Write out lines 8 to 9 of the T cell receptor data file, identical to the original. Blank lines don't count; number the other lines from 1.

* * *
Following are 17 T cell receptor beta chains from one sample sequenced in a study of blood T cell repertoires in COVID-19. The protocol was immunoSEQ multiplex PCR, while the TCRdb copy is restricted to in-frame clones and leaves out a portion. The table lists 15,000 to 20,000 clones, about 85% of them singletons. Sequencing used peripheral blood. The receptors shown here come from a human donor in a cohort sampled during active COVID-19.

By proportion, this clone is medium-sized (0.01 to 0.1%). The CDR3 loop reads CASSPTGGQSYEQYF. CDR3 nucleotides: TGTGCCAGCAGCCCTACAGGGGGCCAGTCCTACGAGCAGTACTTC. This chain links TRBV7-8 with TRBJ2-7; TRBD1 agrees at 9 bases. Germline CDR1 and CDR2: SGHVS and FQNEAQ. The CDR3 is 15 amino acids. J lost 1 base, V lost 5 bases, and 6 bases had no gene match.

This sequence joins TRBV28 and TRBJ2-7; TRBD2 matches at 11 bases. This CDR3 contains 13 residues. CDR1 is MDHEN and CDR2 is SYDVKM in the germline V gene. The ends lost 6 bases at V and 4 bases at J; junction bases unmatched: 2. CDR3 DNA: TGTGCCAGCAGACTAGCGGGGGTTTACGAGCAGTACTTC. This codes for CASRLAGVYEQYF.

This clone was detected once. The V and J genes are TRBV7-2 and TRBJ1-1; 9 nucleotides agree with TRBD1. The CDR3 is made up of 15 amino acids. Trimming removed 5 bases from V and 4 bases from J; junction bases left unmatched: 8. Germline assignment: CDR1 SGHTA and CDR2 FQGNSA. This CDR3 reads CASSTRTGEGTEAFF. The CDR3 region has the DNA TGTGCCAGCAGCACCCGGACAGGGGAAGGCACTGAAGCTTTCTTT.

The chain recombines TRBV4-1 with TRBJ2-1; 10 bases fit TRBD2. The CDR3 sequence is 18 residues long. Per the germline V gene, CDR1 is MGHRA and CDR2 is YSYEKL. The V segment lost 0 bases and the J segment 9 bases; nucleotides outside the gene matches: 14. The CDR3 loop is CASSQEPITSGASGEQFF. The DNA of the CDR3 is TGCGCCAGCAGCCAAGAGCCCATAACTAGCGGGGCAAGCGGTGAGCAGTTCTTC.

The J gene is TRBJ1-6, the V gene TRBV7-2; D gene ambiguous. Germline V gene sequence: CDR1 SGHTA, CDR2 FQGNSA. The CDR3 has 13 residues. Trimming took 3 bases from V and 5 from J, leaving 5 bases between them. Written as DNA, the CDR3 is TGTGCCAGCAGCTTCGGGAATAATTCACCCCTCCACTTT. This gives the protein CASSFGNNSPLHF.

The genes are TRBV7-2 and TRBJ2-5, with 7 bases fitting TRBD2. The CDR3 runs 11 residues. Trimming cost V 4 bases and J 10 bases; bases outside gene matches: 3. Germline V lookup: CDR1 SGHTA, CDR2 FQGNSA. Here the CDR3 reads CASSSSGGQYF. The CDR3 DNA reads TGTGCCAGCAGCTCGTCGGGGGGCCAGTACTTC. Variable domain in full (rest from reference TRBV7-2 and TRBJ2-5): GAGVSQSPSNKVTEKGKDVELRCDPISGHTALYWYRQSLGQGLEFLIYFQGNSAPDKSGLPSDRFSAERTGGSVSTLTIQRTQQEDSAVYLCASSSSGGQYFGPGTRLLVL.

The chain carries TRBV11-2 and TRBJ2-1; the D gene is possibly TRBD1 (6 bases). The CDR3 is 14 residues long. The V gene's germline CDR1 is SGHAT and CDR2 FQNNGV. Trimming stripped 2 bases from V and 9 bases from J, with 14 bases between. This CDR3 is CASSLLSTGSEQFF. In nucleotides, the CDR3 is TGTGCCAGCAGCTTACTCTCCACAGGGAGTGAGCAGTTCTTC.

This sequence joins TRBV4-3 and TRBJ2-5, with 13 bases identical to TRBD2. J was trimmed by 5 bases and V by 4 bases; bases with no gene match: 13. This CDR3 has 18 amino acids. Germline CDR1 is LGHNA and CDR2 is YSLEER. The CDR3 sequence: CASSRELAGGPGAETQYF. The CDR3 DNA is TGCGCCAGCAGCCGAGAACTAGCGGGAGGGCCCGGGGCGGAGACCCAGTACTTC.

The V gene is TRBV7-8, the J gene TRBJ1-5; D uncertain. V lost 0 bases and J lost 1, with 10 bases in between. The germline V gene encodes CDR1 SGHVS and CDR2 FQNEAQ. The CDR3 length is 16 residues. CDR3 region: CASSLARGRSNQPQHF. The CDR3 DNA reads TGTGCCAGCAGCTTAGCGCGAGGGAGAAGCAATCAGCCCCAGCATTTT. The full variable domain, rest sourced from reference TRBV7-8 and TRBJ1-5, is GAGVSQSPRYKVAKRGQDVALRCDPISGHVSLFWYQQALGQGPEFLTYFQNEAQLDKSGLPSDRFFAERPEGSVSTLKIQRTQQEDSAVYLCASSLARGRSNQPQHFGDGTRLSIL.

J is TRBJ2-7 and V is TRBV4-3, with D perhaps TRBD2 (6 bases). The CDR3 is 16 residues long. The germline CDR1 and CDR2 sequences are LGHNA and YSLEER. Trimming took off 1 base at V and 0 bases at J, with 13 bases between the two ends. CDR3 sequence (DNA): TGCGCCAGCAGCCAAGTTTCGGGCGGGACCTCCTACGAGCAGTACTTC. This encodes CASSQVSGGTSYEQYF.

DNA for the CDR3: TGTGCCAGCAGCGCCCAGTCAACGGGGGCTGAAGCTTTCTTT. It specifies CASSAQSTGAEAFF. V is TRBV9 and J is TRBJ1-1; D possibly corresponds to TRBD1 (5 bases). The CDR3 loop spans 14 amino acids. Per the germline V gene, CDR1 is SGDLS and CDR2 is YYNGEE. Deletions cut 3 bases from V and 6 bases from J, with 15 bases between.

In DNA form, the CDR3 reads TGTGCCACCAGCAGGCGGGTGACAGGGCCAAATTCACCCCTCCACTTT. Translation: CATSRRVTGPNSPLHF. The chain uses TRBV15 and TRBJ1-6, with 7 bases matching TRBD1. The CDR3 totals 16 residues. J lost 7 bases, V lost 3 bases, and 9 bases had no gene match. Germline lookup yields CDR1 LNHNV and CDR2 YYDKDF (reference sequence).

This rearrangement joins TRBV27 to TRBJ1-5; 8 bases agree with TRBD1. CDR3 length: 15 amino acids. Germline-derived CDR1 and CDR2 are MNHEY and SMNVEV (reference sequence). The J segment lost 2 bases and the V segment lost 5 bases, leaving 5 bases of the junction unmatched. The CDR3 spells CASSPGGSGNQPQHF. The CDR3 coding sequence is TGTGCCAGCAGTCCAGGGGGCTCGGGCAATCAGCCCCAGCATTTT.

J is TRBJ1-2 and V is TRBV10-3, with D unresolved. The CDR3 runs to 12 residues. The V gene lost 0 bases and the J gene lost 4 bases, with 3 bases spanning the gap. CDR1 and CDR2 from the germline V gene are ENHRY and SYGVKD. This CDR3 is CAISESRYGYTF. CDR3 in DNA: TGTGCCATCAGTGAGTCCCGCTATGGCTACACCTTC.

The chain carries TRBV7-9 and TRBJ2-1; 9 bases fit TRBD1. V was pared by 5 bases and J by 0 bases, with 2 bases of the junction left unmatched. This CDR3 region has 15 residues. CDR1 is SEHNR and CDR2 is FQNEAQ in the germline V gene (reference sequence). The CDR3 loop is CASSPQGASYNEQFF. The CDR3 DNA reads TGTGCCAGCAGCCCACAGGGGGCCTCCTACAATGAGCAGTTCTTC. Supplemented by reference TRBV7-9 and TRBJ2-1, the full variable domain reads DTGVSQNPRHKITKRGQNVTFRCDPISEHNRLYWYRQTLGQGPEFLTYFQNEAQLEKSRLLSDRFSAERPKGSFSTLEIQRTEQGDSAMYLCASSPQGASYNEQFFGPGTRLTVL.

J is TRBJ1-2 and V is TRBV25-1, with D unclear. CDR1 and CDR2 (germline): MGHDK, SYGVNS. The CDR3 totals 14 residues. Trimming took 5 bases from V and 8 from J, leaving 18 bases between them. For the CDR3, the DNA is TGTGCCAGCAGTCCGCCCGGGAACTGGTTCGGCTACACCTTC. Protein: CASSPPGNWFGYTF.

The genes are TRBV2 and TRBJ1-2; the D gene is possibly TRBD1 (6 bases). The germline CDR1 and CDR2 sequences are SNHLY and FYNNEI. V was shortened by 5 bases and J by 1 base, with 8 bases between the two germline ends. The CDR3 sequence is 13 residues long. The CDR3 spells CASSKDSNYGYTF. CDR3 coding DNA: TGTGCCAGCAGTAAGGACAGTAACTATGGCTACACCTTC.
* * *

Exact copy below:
The chain carries TRBV11-2 and TRBJ2-1; the D gene is possibly TRBD1 (6 bases). The CDR3 is 14 residues long. The V gene's germline CDR1 is SGHAT and CDR2 FQNNGV. Trimming stripped 2 bases from V and 9 bases from J, with 14 bases between. This CDR3 is CASSLLSTGSEQFF. In nucleotides, the CDR3 is TGTGCCAGCAGCTTACTCTCCACAGGGAGTGAGCAGTTCTTC.

This sequence joins TRBV4-3 and TRBJ2-5, with 13 bases identical to TRBD2. J was trimmed by 5 bases and V by 4 bases; bases with no gene match: 13. This CDR3 has 18 amino acids. Germline CDR1 is LGHNA and CDR2 is YSLEER. The CDR3 sequence: CASSRELAGGPGAETQYF. The CDR3 DNA is TGCGCCAGCAGCCGAGAACTAGCGGGAGGGCCCGGGGCGGAGACCCAGTACTTC.